A dog bite attack is a traumatic and often catastrophic event. If you are the victim of a dog bite attack, the level of fear and anxiety you feel can last quite a long time. Beyond the physical and emotional trauma, you are likely facing questions about your medical bills and your future long-term health. At GSGB, our dog bite attorneys understand the various laws that govern dog bite injury lawsuits in Pennsylvania and New Jersey and will handle the complicated issues that you face, allowing you to focus on your health. If you have suffered a dog bite injury or been attacked by a dog, call GSGB today to speak with an experienced personal injury attorney for a free and confidential evaluation of your case.
In Pennsylvania, there are various considerations in determining whether a dog owner is liable for a dog bite injury. At GSGB, we have local personal injury attorneys that have represented many victims of dog bite injuries and understand the statutes and laws that determine whether the dog owner is responsible for the dog attack.
For starters, Pennsylvania has a law that requires dog owners to keep their dogs confined onto their property or secured by a collar and leash. If they allow their dogs to roam free and the dog attacks and injures someone, the dog owner is liable and may be responsible for compensating the person who sustained the dog bite injury. The concept applied is negligence per se, which means that breaking the law is enough to establish negligence on its own. This means that If it can be proven that a dog owner allowed its dog to roam from the house or back yard without any leash or confinement and the dog attacked and injured someone, then the dog owner is liable for the damages caused to the dog attack victim.
However, it is not enough just to prove that the dog was free of its leash or free from the house. Negligence is when a person does not exercise the reasonable degree of care that someone in their shoes should. In the case of a dog bite injury, If the dog owner can prove that he or she exercised due care to keep the dog confined, they may not be held liable for the dog bite injury. As an example, where a dog broke free of its chain and attacked someone, it was found that the dog attack victim had to show that the dog owner did not use reasonable care in chaining the dog.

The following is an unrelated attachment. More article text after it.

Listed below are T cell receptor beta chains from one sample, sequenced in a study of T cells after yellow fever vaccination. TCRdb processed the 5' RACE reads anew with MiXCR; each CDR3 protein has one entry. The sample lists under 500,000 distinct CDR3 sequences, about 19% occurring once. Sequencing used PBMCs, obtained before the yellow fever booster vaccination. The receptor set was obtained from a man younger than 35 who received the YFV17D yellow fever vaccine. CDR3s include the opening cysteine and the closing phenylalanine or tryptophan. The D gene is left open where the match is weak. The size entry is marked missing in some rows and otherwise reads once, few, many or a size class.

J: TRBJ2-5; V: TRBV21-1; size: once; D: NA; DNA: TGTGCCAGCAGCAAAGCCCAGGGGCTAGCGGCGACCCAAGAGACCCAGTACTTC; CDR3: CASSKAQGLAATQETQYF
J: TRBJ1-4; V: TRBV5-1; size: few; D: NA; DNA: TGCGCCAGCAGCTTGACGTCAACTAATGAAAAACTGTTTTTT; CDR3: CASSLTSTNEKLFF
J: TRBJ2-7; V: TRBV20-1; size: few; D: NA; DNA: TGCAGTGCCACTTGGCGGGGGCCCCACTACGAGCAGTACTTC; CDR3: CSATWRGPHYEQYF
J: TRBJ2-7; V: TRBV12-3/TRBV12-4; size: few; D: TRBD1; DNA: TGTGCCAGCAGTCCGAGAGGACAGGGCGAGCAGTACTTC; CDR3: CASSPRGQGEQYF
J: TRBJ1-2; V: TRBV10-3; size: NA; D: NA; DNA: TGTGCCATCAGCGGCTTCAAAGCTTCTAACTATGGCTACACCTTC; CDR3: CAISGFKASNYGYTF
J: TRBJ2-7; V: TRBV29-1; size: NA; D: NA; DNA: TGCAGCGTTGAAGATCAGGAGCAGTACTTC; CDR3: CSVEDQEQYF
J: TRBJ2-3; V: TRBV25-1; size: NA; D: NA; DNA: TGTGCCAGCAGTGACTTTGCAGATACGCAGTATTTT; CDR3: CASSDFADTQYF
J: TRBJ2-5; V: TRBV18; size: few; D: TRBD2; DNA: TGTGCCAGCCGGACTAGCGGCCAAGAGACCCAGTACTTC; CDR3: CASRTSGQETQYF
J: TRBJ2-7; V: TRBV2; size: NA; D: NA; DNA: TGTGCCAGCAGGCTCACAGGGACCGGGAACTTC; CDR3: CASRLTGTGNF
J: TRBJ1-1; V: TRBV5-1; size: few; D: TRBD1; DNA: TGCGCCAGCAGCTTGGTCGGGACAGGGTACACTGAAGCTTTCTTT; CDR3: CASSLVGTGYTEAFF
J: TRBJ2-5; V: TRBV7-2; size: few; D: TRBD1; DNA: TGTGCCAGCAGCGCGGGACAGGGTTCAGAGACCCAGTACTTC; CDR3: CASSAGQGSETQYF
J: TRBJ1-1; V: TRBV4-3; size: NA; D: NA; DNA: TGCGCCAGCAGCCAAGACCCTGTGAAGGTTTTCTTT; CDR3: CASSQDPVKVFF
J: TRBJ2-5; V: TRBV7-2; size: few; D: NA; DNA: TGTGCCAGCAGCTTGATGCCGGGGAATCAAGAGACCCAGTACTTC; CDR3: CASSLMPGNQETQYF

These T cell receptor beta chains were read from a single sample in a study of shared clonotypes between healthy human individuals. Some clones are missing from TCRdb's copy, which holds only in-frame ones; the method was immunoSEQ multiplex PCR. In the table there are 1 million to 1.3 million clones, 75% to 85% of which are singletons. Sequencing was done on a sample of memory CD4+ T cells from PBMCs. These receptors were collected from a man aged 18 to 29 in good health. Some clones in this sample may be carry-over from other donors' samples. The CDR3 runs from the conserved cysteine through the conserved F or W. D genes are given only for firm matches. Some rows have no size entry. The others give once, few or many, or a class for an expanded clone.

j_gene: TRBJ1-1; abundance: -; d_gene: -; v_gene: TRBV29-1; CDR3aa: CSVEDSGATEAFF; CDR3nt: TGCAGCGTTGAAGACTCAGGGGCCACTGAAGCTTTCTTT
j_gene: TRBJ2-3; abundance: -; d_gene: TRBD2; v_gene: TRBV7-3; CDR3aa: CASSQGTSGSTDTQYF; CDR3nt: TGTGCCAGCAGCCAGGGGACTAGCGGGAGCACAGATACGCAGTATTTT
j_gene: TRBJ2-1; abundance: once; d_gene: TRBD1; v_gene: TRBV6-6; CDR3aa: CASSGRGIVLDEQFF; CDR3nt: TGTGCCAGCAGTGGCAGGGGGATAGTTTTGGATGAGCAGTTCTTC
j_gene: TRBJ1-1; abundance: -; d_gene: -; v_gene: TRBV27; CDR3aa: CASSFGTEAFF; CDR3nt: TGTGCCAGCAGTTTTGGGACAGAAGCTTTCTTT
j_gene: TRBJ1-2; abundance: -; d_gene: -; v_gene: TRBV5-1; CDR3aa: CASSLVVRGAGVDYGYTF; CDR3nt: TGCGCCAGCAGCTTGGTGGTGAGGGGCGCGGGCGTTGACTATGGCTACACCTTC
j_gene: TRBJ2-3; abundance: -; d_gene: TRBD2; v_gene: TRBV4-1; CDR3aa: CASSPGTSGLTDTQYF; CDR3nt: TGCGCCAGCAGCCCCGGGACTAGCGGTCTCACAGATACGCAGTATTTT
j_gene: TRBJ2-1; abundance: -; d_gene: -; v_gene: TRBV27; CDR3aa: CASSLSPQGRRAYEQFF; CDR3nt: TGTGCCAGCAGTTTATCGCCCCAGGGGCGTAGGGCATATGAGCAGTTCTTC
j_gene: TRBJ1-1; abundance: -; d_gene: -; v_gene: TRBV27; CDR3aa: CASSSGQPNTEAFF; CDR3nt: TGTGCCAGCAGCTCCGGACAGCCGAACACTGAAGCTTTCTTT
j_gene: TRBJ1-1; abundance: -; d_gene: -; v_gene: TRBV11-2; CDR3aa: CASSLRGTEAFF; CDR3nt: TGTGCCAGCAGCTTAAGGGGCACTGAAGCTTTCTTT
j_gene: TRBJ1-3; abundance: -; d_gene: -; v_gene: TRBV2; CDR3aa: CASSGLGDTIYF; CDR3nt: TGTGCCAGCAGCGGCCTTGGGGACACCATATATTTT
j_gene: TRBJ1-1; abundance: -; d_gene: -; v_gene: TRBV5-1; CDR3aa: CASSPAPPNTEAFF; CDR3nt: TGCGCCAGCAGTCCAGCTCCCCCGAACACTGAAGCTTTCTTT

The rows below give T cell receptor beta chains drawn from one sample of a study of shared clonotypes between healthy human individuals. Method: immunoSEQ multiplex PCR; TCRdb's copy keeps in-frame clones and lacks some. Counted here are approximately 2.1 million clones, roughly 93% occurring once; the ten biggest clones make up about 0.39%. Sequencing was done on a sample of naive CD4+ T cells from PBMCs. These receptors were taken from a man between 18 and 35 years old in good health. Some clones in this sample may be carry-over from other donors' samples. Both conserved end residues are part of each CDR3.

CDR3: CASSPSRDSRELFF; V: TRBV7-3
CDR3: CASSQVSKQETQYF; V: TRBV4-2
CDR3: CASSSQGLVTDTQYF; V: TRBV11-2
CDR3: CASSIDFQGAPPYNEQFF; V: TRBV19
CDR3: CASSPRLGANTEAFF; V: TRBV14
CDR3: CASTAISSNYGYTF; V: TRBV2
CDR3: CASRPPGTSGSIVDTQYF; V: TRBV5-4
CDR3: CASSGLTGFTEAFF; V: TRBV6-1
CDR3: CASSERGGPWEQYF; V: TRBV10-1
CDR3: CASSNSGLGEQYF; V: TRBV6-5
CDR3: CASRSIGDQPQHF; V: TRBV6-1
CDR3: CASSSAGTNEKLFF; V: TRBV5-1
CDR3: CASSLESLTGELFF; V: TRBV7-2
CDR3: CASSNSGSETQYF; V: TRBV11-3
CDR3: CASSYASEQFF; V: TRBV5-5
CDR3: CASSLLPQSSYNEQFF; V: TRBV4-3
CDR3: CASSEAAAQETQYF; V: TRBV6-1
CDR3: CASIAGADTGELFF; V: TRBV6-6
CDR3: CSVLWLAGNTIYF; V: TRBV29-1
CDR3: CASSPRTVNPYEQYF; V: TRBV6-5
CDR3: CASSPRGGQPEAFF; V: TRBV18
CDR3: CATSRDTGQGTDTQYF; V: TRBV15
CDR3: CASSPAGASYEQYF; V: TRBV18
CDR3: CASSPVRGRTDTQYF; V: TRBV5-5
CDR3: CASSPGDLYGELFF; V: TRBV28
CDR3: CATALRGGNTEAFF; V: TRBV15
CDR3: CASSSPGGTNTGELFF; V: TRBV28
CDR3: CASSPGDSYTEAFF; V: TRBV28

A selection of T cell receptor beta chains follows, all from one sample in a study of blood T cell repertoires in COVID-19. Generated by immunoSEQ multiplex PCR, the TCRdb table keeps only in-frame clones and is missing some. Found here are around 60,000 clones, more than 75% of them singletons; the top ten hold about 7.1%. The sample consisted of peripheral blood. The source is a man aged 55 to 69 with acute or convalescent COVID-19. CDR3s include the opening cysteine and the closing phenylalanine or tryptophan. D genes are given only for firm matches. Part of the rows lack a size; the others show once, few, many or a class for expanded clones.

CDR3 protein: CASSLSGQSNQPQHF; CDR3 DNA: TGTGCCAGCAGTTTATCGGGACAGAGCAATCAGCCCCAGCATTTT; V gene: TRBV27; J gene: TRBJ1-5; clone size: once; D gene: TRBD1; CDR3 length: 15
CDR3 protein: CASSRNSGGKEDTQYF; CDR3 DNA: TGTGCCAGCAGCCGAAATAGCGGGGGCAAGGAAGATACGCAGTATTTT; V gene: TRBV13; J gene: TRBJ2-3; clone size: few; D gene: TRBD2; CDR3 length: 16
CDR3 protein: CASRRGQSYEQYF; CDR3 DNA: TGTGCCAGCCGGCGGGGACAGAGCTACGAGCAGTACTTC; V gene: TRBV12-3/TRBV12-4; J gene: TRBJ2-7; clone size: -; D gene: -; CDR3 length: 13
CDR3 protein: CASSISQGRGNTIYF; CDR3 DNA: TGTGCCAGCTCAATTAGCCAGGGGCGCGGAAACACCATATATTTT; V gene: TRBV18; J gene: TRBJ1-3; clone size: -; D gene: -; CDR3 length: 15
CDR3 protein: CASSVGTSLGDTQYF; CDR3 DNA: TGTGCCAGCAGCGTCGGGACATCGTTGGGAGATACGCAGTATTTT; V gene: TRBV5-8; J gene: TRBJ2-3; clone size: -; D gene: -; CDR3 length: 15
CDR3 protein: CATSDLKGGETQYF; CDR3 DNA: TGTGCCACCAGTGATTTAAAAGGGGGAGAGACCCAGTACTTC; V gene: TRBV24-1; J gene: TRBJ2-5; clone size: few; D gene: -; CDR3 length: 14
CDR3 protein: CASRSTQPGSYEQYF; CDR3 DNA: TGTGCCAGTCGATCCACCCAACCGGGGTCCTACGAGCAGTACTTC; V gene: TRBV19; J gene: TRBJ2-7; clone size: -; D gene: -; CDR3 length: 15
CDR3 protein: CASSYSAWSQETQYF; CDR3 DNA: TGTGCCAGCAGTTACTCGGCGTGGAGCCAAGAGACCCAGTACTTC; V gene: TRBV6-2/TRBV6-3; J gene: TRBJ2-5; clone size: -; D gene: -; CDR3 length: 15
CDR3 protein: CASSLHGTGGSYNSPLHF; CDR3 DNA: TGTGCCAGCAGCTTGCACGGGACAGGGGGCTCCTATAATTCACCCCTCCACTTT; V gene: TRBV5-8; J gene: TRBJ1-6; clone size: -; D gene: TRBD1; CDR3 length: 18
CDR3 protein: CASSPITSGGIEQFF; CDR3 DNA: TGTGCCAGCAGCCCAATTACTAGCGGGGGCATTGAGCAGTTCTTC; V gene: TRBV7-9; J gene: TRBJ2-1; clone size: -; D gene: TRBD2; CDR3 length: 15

While Pennsylvania refers to it as the one bite rule, it actually includes more than just prior dog bites. Similar to premises liability law, if the dog owner knew or should have known that the dog had tendency for aggressive behavior, but did not take the proper safeguards to prevent someone from getting injured, then the dog owner is liable for the dog attack injuries. The reason that this rule is a little misnamed is that it extends to beyond just dog attacks and bites, and includes all types of aggressive behavior. As an example, if a sweet and lovable big dog has a tendency to jump on people and winds up jumping on someone and causing injury, the dog owner may be responsible for compensating the dog attack victim for the injuries.
In Pennsylvania, when a dog with no history of aggressive behavior attacks and injures someone without being provoked, the state divides the dog attack cases into different categories depending on how severe the dog attack injuries are.
New Jersey differs from Pennsylvania in that New Jersey’s dog bite law is a “strict liability” statute. This is different from Pennsylvania in that a dog owner in New Jersey is generally responsible for dog bite injuries resulting from the attack, regardless of the what steps he took to restrain his dog. This is the case so long as the dog attack victim was either on public property or lawfully on private property.
The dog bite law in New Jersey only applies to dog bites. Where a dog’s aggressive behavior causes injury due to jumping on the victim, or knocking them over, the negligence standard applies: In these cases, the person who sustained the dog attack injury must show that the owner did not take reasonable steps to avoid the incident. As an example, if a jogger is running down a street and a dog jumps on her breaking her leg, the victim must show that the dog owner failed to take reasonable steps to keep the dog under control. Such as leashing the dog and ensuring an adult is walking it.
If the owner of the dog that attacked and injured the victim is a renter, then the landlord may be liable for the dog bite injuries suffered by the victim. If the landlord knew the dog was on the property and knew or should have known that the dog had aggressive tendencies and did not take reasonable measures to prevent an attack, then the landlord may be held liable for the dog attack injuries. Often, landlords do not live on the premises. In these situations, an experienced dog bite injury attorney will investigate to find out what the out of possession landlord knew about the dog. Have complaints been logged in the past? Have the neighbors witnessed dangerous or aggressive behavior from the dog? Every case requires a different level of investigation, but if it can be proven that the landlord knew about the dog’s aggressive history, or should have known, and was aware the dog was on the property and did not act reasonably to protect potential attacks, then the landlord may be liable for the victim’s dog attack injuries.
If you have been attacked and injured by a dog, it is very likely you are in a state of shock and anxiety immediately after. However, there are some important steps you should try to follow.
Disclaimer: This website is for informational purposes only. It is not legal advice and nothing on this site should be taken as legal advice for any individual care or situation. GSGB has offices in Philadelphia, Wayne and Voorhees and serves clients throughout Pennsylvania and New Jersey.